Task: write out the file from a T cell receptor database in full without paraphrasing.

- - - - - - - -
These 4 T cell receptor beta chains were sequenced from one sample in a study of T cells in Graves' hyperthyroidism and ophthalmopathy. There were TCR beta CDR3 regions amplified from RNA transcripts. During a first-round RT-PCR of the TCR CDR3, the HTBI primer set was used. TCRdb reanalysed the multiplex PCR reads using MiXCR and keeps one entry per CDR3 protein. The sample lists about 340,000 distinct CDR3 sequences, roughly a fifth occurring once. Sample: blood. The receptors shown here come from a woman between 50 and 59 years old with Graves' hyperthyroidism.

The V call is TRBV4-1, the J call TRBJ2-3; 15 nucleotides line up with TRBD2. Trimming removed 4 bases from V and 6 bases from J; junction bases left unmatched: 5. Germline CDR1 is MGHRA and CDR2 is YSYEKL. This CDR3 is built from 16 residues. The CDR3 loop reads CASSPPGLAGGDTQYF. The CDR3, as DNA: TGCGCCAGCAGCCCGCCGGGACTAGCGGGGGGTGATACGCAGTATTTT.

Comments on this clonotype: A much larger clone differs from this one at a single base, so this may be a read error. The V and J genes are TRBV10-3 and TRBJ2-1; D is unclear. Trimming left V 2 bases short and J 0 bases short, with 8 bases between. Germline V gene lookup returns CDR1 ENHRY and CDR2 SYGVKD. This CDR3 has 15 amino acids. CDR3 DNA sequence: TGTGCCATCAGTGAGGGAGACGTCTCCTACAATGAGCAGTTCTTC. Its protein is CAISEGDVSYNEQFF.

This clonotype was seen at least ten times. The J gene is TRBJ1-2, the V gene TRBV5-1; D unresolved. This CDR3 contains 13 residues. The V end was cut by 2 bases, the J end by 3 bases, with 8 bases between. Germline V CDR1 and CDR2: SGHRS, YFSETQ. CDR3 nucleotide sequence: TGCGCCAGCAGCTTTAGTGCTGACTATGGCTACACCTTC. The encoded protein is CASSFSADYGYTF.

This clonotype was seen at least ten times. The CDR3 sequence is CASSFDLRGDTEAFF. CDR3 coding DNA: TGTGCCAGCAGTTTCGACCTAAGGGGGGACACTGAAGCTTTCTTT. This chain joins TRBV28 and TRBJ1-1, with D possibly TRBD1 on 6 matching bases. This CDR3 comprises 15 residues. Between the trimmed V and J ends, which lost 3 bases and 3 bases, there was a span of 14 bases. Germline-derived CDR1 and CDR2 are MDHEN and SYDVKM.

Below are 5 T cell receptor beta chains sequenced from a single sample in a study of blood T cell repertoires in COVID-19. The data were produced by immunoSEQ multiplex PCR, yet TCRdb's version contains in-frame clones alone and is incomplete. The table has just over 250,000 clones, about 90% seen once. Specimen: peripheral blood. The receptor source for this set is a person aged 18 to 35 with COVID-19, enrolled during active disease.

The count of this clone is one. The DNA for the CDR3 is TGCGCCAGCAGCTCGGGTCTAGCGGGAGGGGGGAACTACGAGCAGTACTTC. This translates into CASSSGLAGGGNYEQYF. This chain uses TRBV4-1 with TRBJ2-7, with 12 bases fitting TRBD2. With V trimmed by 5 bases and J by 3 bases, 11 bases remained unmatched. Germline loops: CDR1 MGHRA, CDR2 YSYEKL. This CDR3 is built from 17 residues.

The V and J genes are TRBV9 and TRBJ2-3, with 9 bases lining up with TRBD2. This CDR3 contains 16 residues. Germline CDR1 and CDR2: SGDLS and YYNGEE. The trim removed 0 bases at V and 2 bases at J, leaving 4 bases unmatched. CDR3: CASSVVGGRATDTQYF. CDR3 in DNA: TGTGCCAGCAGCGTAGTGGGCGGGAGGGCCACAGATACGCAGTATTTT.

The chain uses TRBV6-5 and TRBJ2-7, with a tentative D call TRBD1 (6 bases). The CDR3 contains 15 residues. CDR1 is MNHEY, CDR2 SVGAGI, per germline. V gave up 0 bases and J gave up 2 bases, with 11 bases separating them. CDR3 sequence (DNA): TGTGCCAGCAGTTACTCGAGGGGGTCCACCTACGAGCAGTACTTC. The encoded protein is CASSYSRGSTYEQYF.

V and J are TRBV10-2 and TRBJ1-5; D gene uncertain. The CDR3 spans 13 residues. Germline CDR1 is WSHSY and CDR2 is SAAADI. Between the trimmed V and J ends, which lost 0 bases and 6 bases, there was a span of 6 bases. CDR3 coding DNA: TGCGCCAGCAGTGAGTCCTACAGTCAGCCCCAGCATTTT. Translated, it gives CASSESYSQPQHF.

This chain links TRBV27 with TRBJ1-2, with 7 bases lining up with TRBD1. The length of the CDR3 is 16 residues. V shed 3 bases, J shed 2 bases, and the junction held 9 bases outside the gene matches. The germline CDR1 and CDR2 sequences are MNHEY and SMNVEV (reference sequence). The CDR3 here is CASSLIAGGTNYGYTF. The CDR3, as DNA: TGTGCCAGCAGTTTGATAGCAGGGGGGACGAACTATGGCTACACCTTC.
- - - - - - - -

These 4 T cell receptor beta chains were sequenced from one sample in a study of T cells in Graves' hyperthyroidism and ophthalmopathy. There were TCR beta CDR3 regions amplified from RNA transcripts. During a first-round RT-PCR of the TCR CDR3, the HTBI primer set was used. TCRdb reanalysed the multiplex PCR reads using MiXCR and keeps one entry per CDR3 protein. The sample lists about 340,000 distinct CDR3 sequences, roughly a fifth occurring once. Sample: blood. The receptors shown here come from a woman between 50 and 59 years old with Graves' hyperthyroidism.

The V call is TRBV4-1, the J call TRBJ2-3; 15 nucleotides line up with TRBD2. Trimming removed 4 bases from V and 6 bases from J; junction bases left unmatched: 5. Germline CDR1 is MGHRA and CDR2 is YSYEKL. This CDR3 is built from 16 residues. The CDR3 loop reads CASSPPGLAGGDTQYF. The CDR3, as DNA: TGCGCCAGCAGCCCGCCGGGACTAGCGGGGGGTGATACGCAGTATTTT.

Comments on this clonotype: A much larger clone differs from this one at a single base, so this may be a read error. The V and J genes are TRBV10-3 and TRBJ2-1; D is unclear. Trimming left V 2 bases short and J 0 bases short, with 8 bases between. Germline V gene lookup returns CDR1 ENHRY and CDR2 SYGVKD. This CDR3 has 15 amino acids. CDR3 DNA sequence: TGTGCCATCAGTGAGGGAGACGTCTCCTACAATGAGCAGTTCTTC. Its protein is CAISEGDVSYNEQFF.

This clonotype was seen at least ten times. The J gene is TRBJ1-2, the V gene TRBV5-1; D unresolved. This CDR3 contains 13 residues. The V end was cut by 2 bases, the J end by 3 bases, with 8 bases between. Germline V CDR1 and CDR2: SGHRS, YFSETQ. CDR3 nucleotide sequence: TGCGCCAGCAGCTTTAGTGCTGACTATGGCTACACCTTC. The encoded protein is CASSFSADYGYTF.

This clonotype was seen at least ten times. The CDR3 sequence is CASSFDLRGDTEAFF. CDR3 coding DNA: TGTGCCAGCAGTTTCGACCTAAGGGGGGACACTGAAGCTTTCTTT. This chain joins TRBV28 and TRBJ1-1, with D possibly TRBD1 on 6 matching bases. This CDR3 comprises 15 residues. Between the trimmed V and J ends, which lost 3 bases and 3 bases, there was a span of 14 bases. Germline-derived CDR1 and CDR2 are MDHEN and SYDVKM.

Below are 5 T cell receptor beta chains sequenced from a single sample in a study of blood T cell repertoires in COVID-19. The data were produced by immunoSEQ multiplex PCR, yet TCRdb's version contains in-frame clones alone and is incomplete. The table has just over 250,000 clones, about 90% seen once. Specimen: peripheral blood. The receptor source for this set is a person aged 18 to 35 with COVID-19, enrolled during active disease.

The count of this clone is one. The DNA for the CDR3 is TGCGCCAGCAGCTCGGGTCTAGCGGGAGGGGGGAACTACGAGCAGTACTTC. This translates into CASSSGLAGGGNYEQYF. This chain uses TRBV4-1 with TRBJ2-7, with 12 bases fitting TRBD2. With V trimmed by 5 bases and J by 3 bases, 11 bases remained unmatched. Germline loops: CDR1 MGHRA, CDR2 YSYEKL. This CDR3 is built from 17 residues.

The V and J genes are TRBV9 and TRBJ2-3, with 9 bases lining up with TRBD2. This CDR3 contains 16 residues. Germline CDR1 and CDR2: SGDLS and YYNGEE. The trim removed 0 bases at V and 2 bases at J, leaving 4 bases unmatched. CDR3: CASSVVGGRATDTQYF. CDR3 in DNA: TGTGCCAGCAGCGTAGTGGGCGGGAGGGCCACAGATACGCAGTATTTT.

The chain uses TRBV6-5 and TRBJ2-7, with a tentative D call TRBD1 (6 bases). The CDR3 contains 15 residues. CDR1 is MNHEY, CDR2 SVGAGI, per germline. V gave up 0 bases and J gave up 2 bases, with 11 bases separating them. CDR3 sequence (DNA): TGTGCCAGCAGTTACTCGAGGGGGTCCACCTACGAGCAGTACTTC. The encoded protein is CASSYSRGSTYEQYF.

V and J are TRBV10-2 and TRBJ1-5; D gene uncertain. The CDR3 spans 13 residues. Germline CDR1 is WSHSY and CDR2 is SAAADI. Between the trimmed V and J ends, which lost 0 bases and 6 bases, there was a span of 6 bases. CDR3 coding DNA: TGCGCCAGCAGTGAGTCCTACAGTCAGCCCCAGCATTTT. Translated, it gives CASSESYSQPQHF.

This chain links TRBV27 with TRBJ1-2, with 7 bases lining up with TRBD1. The length of the CDR3 is 16 residues. V shed 3 bases, J shed 2 bases, and the junction held 9 bases outside the gene matches. The germline CDR1 and CDR2 sequences are MNHEY and SMNVEV (reference sequence). The CDR3 here is CASSLIAGGTNYGYTF. The CDR3, as DNA: TGTGCCAGCAGTTTGATAGCAGGGGGGACGAACTATGGCTACACCTTC.